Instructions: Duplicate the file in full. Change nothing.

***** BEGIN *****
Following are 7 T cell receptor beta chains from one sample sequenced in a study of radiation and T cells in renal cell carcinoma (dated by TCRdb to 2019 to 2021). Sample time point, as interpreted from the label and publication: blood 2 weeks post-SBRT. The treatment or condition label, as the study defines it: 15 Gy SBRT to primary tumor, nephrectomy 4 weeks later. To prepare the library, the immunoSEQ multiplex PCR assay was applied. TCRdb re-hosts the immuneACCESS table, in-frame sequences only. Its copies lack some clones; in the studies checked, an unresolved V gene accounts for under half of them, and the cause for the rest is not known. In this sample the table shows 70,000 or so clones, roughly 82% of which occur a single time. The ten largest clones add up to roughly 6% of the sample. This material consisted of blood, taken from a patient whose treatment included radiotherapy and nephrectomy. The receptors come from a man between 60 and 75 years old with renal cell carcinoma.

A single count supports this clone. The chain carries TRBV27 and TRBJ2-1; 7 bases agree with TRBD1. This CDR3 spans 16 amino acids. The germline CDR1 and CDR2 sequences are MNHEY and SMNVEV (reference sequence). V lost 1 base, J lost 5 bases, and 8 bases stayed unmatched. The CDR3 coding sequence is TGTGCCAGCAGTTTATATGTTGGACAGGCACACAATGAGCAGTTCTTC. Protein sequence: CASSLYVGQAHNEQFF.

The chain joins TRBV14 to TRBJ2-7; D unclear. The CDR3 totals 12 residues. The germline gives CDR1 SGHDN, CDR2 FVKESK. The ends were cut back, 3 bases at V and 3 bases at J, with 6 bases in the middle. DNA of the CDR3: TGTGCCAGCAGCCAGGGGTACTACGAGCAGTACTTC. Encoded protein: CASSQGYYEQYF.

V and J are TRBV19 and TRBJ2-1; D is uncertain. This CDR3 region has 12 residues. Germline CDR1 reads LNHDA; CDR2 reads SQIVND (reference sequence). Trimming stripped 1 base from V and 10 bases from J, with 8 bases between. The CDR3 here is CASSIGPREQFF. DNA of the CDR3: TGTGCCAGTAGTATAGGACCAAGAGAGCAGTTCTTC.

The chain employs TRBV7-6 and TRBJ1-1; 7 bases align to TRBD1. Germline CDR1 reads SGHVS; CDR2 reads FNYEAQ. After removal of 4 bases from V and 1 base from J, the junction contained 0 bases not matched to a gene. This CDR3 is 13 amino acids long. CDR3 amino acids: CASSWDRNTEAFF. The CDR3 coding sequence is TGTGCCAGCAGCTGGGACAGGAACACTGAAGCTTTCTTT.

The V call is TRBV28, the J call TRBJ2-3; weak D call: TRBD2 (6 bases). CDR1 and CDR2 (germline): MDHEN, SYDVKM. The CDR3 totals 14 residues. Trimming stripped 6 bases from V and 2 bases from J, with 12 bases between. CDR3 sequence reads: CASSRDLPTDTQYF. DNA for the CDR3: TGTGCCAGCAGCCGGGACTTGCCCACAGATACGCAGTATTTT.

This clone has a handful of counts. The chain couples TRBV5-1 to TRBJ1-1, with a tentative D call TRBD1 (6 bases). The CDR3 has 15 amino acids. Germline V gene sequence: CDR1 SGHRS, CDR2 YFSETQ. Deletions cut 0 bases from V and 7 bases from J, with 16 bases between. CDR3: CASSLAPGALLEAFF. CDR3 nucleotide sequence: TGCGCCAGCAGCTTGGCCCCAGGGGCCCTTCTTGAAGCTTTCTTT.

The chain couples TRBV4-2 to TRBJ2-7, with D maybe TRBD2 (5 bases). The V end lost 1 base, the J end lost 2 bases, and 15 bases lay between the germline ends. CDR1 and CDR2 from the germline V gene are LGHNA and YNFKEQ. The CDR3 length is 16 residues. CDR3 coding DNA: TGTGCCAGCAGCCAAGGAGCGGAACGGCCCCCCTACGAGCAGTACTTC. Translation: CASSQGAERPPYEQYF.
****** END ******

Following are 7 T cell receptor beta chains from one sample sequenced in a study of radiation and T cells in renal cell carcinoma (dated by TCRdb to 2019 to 2021). Sample time point, as interpreted from the label and publication: blood 2 weeks post-SBRT. The treatment or condition label, as the study defines it: 15 Gy SBRT to primary tumor, nephrectomy 4 weeks later. To prepare the library, the immunoSEQ multiplex PCR assay was applied. TCRdb re-hosts the immuneACCESS table, in-frame sequences only. Its copies lack some clones; in the studies checked, an unresolved V gene accounts for under half of them, and the cause for the rest is not known. In this sample the table shows 70,000 or so clones, roughly 82% of which occur a single time. The ten largest clones add up to roughly 6% of the sample. This material consisted of blood, taken from a patient whose treatment included radiotherapy and nephrectomy. The receptors come from a man between 60 and 75 years old with renal cell carcinoma.

A single count supports this clone. The chain carries TRBV27 and TRBJ2-1; 7 bases agree with TRBD1. This CDR3 spans 16 amino acids. The germline CDR1 and CDR2 sequences are MNHEY and SMNVEV (reference sequence). V lost 1 base, J lost 5 bases, and 8 bases stayed unmatched. The CDR3 coding sequence is TGTGCCAGCAGTTTATATGTTGGACAGGCACACAATGAGCAGTTCTTC. Protein sequence: CASSLYVGQAHNEQFF.

The chain joins TRBV14 to TRBJ2-7; D unclear. The CDR3 totals 12 residues. The germline gives CDR1 SGHDN, CDR2 FVKESK. The ends were cut back, 3 bases at V and 3 bases at J, with 6 bases in the middle. DNA of the CDR3: TGTGCCAGCAGCCAGGGGTACTACGAGCAGTACTTC. Encoded protein: CASSQGYYEQYF.

V and J are TRBV19 and TRBJ2-1; D is uncertain. This CDR3 region has 12 residues. Germline CDR1 reads LNHDA; CDR2 reads SQIVND (reference sequence). Trimming stripped 1 base from V and 10 bases from J, with 8 bases between. The CDR3 here is CASSIGPREQFF. DNA of the CDR3: TGTGCCAGTAGTATAGGACCAAGAGAGCAGTTCTTC.

The chain employs TRBV7-6 and TRBJ1-1; 7 bases align to TRBD1. Germline CDR1 reads SGHVS; CDR2 reads FNYEAQ. After removal of 4 bases from V and 1 base from J, the junction contained 0 bases not matched to a gene. This CDR3 is 13 amino acids long. CDR3 amino acids: CASSWDRNTEAFF. The CDR3 coding sequence is TGTGCCAGCAGCTGGGACAGGAACACTGAAGCTTTCTTT.

The V call is TRBV28, the J call TRBJ2-3; weak D call: TRBD2 (6 bases). CDR1 and CDR2 (germline): MDHEN, SYDVKM. The CDR3 totals 14 residues. Trimming stripped 6 bases from V and 2 bases from J, with 12 bases between. CDR3 sequence reads: CASSRDLPTDTQYF. DNA for the CDR3: TGTGCCAGCAGCCGGGACTTGCCCACAGATACGCAGTATTTT.

This clone has a handful of counts. The chain couples TRBV5-1 to TRBJ1-1, with a tentative D call TRBD1 (6 bases). The CDR3 has 15 amino acids. Germline V gene sequence: CDR1 SGHRS, CDR2 YFSETQ. Deletions cut 0 bases from V and 7 bases from J, with 16 bases between. CDR3: CASSLAPGALLEAFF. CDR3 nucleotide sequence: TGCGCCAGCAGCTTGGCCCCAGGGGCCCTTCTTGAAGCTTTCTTT.

The chain couples TRBV4-2 to TRBJ2-7, with D maybe TRBD2 (5 bases). The V end lost 1 base, the J end lost 2 bases, and 15 bases lay between the germline ends. CDR1 and CDR2 from the germline V gene are LGHNA and YNFKEQ. The CDR3 length is 16 residues. CDR3 coding DNA: TGTGCCAGCAGCCAAGGAGCGGAACGGCCCCCCTACGAGCAGTACTTC. Translation: CASSQGAERPPYEQYF.